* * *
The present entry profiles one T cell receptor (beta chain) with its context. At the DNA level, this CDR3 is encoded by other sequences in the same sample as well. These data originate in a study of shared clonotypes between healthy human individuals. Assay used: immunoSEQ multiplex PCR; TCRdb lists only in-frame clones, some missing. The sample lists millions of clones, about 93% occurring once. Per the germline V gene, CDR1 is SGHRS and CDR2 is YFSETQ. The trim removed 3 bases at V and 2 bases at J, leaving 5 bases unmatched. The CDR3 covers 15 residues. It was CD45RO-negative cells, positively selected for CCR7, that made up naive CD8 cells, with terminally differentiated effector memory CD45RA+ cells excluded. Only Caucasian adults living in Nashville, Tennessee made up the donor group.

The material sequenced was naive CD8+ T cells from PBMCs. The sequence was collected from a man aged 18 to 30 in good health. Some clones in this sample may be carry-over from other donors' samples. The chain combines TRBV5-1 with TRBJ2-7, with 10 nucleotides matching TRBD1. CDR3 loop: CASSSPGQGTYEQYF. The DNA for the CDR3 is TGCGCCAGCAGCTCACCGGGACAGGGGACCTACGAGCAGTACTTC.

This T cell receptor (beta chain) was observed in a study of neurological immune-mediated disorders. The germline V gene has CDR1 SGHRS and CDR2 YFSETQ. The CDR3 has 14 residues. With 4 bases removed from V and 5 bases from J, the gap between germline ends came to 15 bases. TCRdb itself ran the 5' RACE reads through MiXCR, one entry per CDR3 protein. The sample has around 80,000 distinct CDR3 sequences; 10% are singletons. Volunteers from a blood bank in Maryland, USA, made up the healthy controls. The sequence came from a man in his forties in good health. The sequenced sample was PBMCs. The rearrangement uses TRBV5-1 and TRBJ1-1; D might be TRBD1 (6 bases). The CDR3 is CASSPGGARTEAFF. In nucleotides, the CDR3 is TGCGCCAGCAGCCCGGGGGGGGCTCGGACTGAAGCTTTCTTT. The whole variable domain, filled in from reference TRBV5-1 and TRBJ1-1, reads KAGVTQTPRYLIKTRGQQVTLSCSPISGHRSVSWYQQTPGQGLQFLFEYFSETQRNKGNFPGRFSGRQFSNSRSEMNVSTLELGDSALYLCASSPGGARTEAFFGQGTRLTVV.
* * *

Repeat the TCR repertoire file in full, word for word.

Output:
The present entry profiles one T cell receptor (beta chain) with its context. At the DNA level, this CDR3 is encoded by other sequences in the same sample as well. These data originate in a study of shared clonotypes between healthy human individuals. Assay used: immunoSEQ multiplex PCR; TCRdb lists only in-frame clones, some missing. The sample lists millions of clones, about 93% occurring once. Per the germline V gene, CDR1 is SGHRS and CDR2 is YFSETQ. The trim removed 3 bases at V and 2 bases at J, leaving 5 bases unmatched. The CDR3 covers 15 residues. It was CD45RO-negative cells, positively selected for CCR7, that made up naive CD8 cells, with terminally differentiated effector memory CD45RA+ cells excluded. Only Caucasian adults living in Nashville, Tennessee made up the donor group.

The material sequenced was naive CD8+ T cells from PBMCs. The sequence was collected from a man aged 18 to 30 in good health. Some clones in this sample may be carry-over from other donors' samples. The chain combines TRBV5-1 with TRBJ2-7, with 10 nucleotides matching TRBD1. CDR3 loop: CASSSPGQGTYEQYF. The DNA for the CDR3 is TGCGCCAGCAGCTCACCGGGACAGGGGACCTACGAGCAGTACTTC.

This T cell receptor (beta chain) was observed in a study of neurological immune-mediated disorders. The germline V gene has CDR1 SGHRS and CDR2 YFSETQ. The CDR3 has 14 residues. With 4 bases removed from V and 5 bases from J, the gap between germline ends came to 15 bases. TCRdb itself ran the 5' RACE reads through MiXCR, one entry per CDR3 protein. The sample has around 80,000 distinct CDR3 sequences; 10% are singletons. Volunteers from a blood bank in Maryland, USA, made up the healthy controls. The sequence came from a man in his forties in good health. The sequenced sample was PBMCs. The rearrangement uses TRBV5-1 and TRBJ1-1; D might be TRBD1 (6 bases). The CDR3 is CASSPGGARTEAFF. In nucleotides, the CDR3 is TGCGCCAGCAGCCCGGGGGGGGCTCGGACTGAAGCTTTCTTT. The whole variable domain, filled in from reference TRBV5-1 and TRBJ1-1, reads KAGVTQTPRYLIKTRGQQVTLSCSPISGHRSVSWYQQTPGQGLQFLFEYFSETQRNKGNFPGRFSGRQFSNSRSEMNVSTLELGDSALYLCASSPGGARTEAFFGQGTRLTVV.